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Happy St Georges day

April 2016 – 21st-23rd (Brontë’s, Shakespeare and St George)

Now in other countries, they celebrate their Saint’s Day e.g. St Patrick in Ireland and St David in Wales but for us St George has never been overtly celebrated in England with us favouring days dedicated to famous playwrights instead and this leads me to Shakespeare. It is his 400 year anniversary today and it would seem TV channels, theatres and films are commemorating this by dedicating the day to him.

Shakespeare was a prolific English poet, playwright and actor and is widely regarded as the greatest writer in English language. Some of his best known works include Romeo and Juliet, A Midsummer Night’s Dream, Macbeth, Hamlet and Othello. He wrote approximately 38 plays and 154 sonnets, among other things and is studied worldwide by eager students and adults alike.

Speaking of writers.. This week marked the bicentennial anniversary of Charlotte Brontë’s birth and celebrations are abound in Haworth at the Brontë Museum to mark the life and work of Charlotte Brontë, most famous for her love story, Jane Eyre.

Charlotte was the eldest of the surviving Brontë’s and acted as a carer to her younger siblings. She became a governess in 1839 and held this position for 2 years. Her life experiences are said to be the inspiration behind several scenes in her classic novel, Jane Eyre.

This leads me to back to my original story and the character of St George. Is he fact or fiction?

Apparently, St George is famous for slaying a dragon and saving a distressed maiden but actually very little is known about our patron saint which makes it more difficult to distinguish between what is fact and fiction. He is believed to have been born in Palestine in the 3rd Century AD to Christian parents and was a soldier of the Roman Army and it is his Christian faith that got him killed in the end by Emperor Diocletian in 303 AD.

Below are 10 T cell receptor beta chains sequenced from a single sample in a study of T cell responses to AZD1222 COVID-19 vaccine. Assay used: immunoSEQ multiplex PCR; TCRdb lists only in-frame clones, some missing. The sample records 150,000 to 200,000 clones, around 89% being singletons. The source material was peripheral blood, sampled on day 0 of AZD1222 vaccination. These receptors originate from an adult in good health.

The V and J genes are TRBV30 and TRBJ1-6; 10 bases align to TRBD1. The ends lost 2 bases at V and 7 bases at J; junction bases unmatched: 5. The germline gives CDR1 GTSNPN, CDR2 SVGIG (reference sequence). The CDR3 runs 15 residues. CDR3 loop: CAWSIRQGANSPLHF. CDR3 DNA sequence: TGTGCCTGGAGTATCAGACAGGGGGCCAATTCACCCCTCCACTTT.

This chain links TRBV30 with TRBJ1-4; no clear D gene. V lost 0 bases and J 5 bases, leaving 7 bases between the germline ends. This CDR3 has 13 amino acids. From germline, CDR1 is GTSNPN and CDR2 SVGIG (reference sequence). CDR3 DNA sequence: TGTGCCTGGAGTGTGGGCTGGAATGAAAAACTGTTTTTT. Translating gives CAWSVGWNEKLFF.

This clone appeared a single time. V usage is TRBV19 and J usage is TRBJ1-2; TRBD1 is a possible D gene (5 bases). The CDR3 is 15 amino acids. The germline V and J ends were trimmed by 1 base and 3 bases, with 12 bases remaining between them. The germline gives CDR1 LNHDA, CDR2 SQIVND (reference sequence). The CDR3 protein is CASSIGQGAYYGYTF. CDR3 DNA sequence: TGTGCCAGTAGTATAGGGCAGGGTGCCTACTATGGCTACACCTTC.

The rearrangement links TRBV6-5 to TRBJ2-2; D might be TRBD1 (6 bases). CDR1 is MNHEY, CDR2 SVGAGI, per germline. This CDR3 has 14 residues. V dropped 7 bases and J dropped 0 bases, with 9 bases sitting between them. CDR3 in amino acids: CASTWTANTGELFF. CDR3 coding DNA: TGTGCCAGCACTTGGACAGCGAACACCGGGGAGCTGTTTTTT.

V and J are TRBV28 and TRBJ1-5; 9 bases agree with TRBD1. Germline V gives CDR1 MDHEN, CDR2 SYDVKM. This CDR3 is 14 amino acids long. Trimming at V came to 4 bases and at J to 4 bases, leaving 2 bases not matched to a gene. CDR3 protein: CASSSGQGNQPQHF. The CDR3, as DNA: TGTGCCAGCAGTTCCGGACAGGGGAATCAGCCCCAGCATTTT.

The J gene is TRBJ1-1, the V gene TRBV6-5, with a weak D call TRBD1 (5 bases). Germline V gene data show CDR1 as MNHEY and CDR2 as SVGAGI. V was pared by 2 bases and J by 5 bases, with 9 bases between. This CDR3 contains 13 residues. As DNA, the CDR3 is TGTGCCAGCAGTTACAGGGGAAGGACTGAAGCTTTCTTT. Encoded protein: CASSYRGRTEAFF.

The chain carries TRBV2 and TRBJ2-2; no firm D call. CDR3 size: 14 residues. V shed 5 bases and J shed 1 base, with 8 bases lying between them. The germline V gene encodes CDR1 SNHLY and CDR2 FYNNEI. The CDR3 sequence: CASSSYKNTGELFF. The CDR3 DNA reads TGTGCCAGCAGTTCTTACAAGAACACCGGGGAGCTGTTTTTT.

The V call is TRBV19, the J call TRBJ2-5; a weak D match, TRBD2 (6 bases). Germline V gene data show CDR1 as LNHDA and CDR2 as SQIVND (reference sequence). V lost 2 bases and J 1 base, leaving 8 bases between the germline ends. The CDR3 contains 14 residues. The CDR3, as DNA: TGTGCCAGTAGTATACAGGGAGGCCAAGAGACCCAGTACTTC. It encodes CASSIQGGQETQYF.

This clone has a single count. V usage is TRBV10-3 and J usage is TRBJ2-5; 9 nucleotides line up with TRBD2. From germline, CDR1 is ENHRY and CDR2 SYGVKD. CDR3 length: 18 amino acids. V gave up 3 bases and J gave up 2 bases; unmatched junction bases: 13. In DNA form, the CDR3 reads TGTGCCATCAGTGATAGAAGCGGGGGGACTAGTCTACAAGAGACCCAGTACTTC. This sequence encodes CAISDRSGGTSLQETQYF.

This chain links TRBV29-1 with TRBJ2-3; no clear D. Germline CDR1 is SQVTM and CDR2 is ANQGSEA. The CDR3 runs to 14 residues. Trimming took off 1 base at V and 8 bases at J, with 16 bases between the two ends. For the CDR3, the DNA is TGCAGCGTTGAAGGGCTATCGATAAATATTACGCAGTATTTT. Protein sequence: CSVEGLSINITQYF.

St George represents English chivalry and bravery although he was not actually English. In fact, he never set foot onto British soil. He is also said to be the patron saint of several other countries including Portugal, Serbia and Malta. So there’s a history lesson for you…!

Perhaps it is not so much him that we celebrate but rather his ideals and the fact he never gave up on his faith, a good lesson for us all, stand up for what we believe in!

So today is the one day of the year where you are guaranteed to see people flying the English flag whether it be for St George, Shakespeare or Charlotte Brontë. Be proud to be English today and celebrate our heritage!

If you would like to see some Shakespeare in the next week, I would heartily recommend “A Midsummer Night’s Dream” running at the Lantern Theatre in Sheffield until 30th April 2016. TICKETS Priced between £7 and £10

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